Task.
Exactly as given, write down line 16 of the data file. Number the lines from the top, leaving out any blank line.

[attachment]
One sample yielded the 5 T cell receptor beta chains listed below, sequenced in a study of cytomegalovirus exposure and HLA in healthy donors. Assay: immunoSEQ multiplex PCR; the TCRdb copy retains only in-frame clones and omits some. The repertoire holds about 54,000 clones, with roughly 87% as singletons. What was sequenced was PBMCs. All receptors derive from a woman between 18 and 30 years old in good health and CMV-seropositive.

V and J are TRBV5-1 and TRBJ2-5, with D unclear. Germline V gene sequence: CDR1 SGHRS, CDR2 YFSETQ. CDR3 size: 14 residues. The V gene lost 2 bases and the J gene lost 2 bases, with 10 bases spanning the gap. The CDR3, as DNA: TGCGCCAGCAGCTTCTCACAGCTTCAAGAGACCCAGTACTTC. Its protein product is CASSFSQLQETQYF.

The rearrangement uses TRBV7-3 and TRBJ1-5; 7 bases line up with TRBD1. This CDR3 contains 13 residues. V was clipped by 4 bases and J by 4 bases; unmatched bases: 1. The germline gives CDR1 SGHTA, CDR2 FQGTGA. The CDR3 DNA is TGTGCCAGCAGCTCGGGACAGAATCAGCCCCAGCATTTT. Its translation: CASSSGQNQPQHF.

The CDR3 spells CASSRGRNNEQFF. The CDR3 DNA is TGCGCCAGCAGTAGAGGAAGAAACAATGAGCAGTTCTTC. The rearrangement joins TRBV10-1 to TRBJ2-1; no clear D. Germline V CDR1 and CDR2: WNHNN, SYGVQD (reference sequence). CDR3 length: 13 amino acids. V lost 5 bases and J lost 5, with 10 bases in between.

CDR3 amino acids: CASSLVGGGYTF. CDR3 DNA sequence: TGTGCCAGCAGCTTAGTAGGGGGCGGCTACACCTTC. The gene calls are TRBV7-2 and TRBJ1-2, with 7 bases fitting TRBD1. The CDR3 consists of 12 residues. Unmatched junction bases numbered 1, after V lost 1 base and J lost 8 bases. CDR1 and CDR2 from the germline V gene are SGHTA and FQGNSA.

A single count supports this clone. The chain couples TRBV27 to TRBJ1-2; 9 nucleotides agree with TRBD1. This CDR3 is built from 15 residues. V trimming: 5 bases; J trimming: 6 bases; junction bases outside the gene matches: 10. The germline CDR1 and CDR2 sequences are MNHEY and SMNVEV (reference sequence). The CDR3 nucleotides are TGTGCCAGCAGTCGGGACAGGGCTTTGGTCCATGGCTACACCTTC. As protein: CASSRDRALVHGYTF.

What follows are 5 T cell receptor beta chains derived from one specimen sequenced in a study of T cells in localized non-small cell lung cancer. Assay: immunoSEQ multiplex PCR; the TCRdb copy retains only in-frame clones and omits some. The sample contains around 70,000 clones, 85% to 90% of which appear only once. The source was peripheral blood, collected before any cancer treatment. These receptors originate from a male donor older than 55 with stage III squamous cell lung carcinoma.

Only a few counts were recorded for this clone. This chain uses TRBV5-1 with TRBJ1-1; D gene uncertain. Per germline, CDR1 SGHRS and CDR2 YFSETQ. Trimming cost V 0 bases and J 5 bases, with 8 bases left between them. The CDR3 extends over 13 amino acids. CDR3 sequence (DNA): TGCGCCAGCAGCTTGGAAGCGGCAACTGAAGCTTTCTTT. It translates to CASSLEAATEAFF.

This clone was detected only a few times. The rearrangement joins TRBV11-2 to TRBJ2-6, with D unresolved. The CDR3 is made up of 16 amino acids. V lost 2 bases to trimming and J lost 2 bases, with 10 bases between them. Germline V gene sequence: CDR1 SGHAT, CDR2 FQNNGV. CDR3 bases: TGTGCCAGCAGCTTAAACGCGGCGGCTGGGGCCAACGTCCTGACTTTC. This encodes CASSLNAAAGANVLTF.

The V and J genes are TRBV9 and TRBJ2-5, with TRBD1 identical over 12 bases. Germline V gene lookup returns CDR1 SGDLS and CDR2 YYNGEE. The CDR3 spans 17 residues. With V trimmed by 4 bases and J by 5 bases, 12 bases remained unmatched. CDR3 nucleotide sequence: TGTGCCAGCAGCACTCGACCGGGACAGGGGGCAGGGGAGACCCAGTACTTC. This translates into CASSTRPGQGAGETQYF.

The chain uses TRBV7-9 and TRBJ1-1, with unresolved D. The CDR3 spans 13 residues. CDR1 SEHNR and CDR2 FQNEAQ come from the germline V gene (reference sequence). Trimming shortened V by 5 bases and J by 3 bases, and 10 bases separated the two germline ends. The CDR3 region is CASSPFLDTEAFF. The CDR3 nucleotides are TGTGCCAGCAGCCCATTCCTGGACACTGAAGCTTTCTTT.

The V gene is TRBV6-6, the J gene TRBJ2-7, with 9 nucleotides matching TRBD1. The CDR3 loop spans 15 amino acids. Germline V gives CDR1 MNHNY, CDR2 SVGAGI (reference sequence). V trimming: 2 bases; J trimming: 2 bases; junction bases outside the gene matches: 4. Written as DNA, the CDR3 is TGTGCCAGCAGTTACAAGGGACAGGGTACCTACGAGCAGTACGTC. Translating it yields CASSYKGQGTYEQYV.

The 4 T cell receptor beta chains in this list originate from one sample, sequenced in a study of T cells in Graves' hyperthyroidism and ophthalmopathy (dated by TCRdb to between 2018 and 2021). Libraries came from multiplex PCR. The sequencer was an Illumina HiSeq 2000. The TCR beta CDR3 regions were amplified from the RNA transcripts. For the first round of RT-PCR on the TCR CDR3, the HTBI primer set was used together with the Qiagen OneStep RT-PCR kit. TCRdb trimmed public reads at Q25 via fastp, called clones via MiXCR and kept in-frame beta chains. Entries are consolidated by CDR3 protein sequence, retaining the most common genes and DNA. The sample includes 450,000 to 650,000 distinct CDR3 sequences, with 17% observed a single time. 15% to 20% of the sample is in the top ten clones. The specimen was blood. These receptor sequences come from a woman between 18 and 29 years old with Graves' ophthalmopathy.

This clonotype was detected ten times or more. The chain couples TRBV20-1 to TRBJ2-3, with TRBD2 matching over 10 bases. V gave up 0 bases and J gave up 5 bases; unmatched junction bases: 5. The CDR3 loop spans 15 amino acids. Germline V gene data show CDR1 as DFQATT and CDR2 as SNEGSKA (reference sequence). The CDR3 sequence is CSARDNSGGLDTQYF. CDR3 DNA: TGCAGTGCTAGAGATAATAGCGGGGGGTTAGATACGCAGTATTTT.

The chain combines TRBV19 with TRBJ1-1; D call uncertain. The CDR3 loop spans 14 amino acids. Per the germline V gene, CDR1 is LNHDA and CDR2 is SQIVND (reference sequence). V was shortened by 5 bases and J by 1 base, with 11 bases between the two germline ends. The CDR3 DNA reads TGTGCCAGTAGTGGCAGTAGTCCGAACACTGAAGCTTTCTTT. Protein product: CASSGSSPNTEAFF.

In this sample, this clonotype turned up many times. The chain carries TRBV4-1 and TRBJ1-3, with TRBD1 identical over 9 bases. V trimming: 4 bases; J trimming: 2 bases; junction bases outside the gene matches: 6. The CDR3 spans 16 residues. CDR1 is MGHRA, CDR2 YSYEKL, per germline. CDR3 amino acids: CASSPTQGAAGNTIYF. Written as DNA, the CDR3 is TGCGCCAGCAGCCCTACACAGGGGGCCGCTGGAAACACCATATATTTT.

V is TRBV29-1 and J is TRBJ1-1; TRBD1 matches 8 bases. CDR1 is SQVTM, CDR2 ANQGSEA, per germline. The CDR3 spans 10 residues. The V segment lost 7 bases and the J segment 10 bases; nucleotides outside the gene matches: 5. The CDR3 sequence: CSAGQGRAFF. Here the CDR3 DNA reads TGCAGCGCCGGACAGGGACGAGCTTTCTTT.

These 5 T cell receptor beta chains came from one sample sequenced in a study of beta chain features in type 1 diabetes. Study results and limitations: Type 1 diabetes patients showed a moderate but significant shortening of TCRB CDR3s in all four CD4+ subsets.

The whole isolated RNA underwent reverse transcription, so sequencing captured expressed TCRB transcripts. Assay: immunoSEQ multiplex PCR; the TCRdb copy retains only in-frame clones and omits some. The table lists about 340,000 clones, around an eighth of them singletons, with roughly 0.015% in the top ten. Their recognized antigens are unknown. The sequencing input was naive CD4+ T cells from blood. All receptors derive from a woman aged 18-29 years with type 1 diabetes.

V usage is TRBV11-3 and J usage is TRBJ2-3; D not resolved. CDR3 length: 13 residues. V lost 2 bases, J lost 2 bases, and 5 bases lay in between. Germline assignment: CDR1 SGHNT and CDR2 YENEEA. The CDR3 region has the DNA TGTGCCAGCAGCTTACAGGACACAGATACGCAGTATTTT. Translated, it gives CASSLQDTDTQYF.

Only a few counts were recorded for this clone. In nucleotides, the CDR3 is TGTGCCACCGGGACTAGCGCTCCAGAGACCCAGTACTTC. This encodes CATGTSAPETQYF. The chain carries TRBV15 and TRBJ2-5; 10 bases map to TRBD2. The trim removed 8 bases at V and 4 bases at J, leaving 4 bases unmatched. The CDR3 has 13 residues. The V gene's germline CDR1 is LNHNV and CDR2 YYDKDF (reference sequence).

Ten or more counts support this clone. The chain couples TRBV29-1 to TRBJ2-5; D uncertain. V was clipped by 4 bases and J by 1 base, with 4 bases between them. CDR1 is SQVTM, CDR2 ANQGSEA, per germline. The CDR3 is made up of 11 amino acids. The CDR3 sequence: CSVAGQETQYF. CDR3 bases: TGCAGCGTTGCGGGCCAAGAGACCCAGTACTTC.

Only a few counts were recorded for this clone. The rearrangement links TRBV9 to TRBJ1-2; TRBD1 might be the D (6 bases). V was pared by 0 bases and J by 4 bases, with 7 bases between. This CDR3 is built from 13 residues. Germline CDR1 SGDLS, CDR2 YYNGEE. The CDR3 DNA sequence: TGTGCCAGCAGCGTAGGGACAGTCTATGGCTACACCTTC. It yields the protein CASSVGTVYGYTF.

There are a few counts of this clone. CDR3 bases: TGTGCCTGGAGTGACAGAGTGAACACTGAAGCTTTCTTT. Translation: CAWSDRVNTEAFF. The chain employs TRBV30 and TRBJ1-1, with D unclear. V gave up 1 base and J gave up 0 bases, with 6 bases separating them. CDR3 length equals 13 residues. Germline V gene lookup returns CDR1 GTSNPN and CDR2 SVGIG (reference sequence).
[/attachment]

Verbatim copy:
In this sample, this clonotype turned up many times. The chain carries TRBV4-1 and TRBJ1-3, with TRBD1 identical over 9 bases. V trimming: 4 bases; J trimming: 2 bases; junction bases outside the gene matches: 6. The CDR3 spans 16 residues. CDR1 is MGHRA, CDR2 YSYEKL, per germline. CDR3 amino acids: CASSPTQGAAGNTIYF. Written as DNA, the CDR3 is TGCGCCAGCAGCCCTACACAGGGGGCCGCTGGAAACACCATATATTTT.